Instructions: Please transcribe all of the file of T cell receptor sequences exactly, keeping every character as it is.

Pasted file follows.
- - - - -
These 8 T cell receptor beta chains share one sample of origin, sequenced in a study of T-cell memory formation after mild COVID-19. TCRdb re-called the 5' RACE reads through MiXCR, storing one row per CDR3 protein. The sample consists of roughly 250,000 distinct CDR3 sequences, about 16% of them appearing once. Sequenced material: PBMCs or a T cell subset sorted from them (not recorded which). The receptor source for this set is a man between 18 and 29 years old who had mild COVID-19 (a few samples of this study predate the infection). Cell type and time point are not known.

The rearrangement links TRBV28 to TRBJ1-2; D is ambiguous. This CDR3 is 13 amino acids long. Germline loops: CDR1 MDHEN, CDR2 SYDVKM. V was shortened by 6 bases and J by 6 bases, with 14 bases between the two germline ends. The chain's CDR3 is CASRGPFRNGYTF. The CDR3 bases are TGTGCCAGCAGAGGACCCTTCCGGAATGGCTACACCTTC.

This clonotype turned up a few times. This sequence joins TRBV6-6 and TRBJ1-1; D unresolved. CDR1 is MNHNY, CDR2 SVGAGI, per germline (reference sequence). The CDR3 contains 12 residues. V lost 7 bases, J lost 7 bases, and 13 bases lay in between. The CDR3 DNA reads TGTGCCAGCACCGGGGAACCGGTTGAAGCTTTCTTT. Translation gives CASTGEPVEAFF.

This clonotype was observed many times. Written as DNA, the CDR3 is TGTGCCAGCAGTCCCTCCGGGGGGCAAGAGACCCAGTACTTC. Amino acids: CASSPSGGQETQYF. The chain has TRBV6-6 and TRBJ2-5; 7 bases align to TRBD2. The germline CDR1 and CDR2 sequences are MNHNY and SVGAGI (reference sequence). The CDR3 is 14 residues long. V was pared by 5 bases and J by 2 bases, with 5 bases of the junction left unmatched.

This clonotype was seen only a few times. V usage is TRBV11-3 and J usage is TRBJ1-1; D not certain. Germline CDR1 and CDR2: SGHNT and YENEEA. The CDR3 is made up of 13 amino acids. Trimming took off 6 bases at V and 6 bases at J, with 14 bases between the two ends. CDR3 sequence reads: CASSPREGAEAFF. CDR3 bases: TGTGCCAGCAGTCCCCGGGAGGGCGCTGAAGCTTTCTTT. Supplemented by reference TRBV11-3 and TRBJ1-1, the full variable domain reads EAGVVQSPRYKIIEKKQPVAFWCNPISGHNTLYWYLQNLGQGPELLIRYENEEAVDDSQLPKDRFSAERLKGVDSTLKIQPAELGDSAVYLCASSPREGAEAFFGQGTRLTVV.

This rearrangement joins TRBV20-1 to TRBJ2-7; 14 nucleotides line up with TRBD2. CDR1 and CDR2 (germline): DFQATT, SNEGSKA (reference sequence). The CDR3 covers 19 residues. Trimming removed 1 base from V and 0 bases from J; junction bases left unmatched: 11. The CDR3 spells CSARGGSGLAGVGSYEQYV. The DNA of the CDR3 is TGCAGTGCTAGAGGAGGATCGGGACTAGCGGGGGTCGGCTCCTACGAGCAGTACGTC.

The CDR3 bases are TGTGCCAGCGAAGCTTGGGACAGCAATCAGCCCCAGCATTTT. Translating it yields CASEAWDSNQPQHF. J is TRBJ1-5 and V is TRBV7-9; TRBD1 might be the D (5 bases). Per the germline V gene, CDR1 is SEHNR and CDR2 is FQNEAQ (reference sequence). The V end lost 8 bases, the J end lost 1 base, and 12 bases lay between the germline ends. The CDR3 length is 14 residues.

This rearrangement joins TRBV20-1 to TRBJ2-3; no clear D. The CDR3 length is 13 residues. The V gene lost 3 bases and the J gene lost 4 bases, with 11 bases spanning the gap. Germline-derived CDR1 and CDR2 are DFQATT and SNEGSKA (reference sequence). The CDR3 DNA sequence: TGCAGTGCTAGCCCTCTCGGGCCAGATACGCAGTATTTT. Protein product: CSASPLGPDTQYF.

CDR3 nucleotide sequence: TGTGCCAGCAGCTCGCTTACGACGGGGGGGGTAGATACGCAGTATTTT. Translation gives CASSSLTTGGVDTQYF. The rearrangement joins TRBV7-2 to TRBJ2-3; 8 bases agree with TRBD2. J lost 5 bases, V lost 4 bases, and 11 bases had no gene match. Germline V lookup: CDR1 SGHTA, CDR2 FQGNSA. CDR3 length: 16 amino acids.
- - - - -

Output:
These 8 T cell receptor beta chains share one sample of origin, sequenced in a study of T-cell memory formation after mild COVID-19. TCRdb re-called the 5' RACE reads through MiXCR, storing one row per CDR3 protein. The sample consists of roughly 250,000 distinct CDR3 sequences, about 16% of them appearing once. Sequenced material: PBMCs or a T cell subset sorted from them (not recorded which). The receptor source for this set is a man between 18 and 29 years old who had mild COVID-19 (a few samples of this study predate the infection). Cell type and time point are not known.

The rearrangement links TRBV28 to TRBJ1-2; D is ambiguous. This CDR3 is 13 amino acids long. Germline loops: CDR1 MDHEN, CDR2 SYDVKM. V was shortened by 6 bases and J by 6 bases, with 14 bases between the two germline ends. The chain's CDR3 is CASRGPFRNGYTF. The CDR3 bases are TGTGCCAGCAGAGGACCCTTCCGGAATGGCTACACCTTC.

This clonotype turned up a few times. This sequence joins TRBV6-6 and TRBJ1-1; D unresolved. CDR1 is MNHNY, CDR2 SVGAGI, per germline (reference sequence). The CDR3 contains 12 residues. V lost 7 bases, J lost 7 bases, and 13 bases lay in between. The CDR3 DNA reads TGTGCCAGCACCGGGGAACCGGTTGAAGCTTTCTTT. Translation gives CASTGEPVEAFF.

This clonotype was observed many times. Written as DNA, the CDR3 is TGTGCCAGCAGTCCCTCCGGGGGGCAAGAGACCCAGTACTTC. Amino acids: CASSPSGGQETQYF. The chain has TRBV6-6 and TRBJ2-5; 7 bases align to TRBD2. The germline CDR1 and CDR2 sequences are MNHNY and SVGAGI (reference sequence). The CDR3 is 14 residues long. V was pared by 5 bases and J by 2 bases, with 5 bases of the junction left unmatched.

This clonotype was seen only a few times. V usage is TRBV11-3 and J usage is TRBJ1-1; D not certain. Germline CDR1 and CDR2: SGHNT and YENEEA. The CDR3 is made up of 13 amino acids. Trimming took off 6 bases at V and 6 bases at J, with 14 bases between the two ends. CDR3 sequence reads: CASSPREGAEAFF. CDR3 bases: TGTGCCAGCAGTCCCCGGGAGGGCGCTGAAGCTTTCTTT. Supplemented by reference TRBV11-3 and TRBJ1-1, the full variable domain reads EAGVVQSPRYKIIEKKQPVAFWCNPISGHNTLYWYLQNLGQGPELLIRYENEEAVDDSQLPKDRFSAERLKGVDSTLKIQPAELGDSAVYLCASSPREGAEAFFGQGTRLTVV.

This rearrangement joins TRBV20-1 to TRBJ2-7; 14 nucleotides line up with TRBD2. CDR1 and CDR2 (germline): DFQATT, SNEGSKA (reference sequence). The CDR3 covers 19 residues. Trimming removed 1 base from V and 0 bases from J; junction bases left unmatched: 11. The CDR3 spells CSARGGSGLAGVGSYEQYV. The DNA of the CDR3 is TGCAGTGCTAGAGGAGGATCGGGACTAGCGGGGGTCGGCTCCTACGAGCAGTACGTC.

The CDR3 bases are TGTGCCAGCGAAGCTTGGGACAGCAATCAGCCCCAGCATTTT. Translating it yields CASEAWDSNQPQHF. J is TRBJ1-5 and V is TRBV7-9; TRBD1 might be the D (5 bases). Per the germline V gene, CDR1 is SEHNR and CDR2 is FQNEAQ (reference sequence). The V end lost 8 bases, the J end lost 1 base, and 12 bases lay between the germline ends. The CDR3 length is 14 residues.

This rearrangement joins TRBV20-1 to TRBJ2-3; no clear D. The CDR3 length is 13 residues. The V gene lost 3 bases and the J gene lost 4 bases, with 11 bases spanning the gap. Germline-derived CDR1 and CDR2 are DFQATT and SNEGSKA (reference sequence). The CDR3 DNA sequence: TGCAGTGCTAGCCCTCTCGGGCCAGATACGCAGTATTTT. Protein product: CSASPLGPDTQYF.

CDR3 nucleotide sequence: TGTGCCAGCAGCTCGCTTACGACGGGGGGGGTAGATACGCAGTATTTT. Translation gives CASSSLTTGGVDTQYF. The rearrangement joins TRBV7-2 to TRBJ2-3; 8 bases agree with TRBD2. J lost 5 bases, V lost 4 bases, and 11 bases had no gene match. Germline V lookup: CDR1 SGHTA, CDR2 FQGNSA. CDR3 length: 16 amino acids.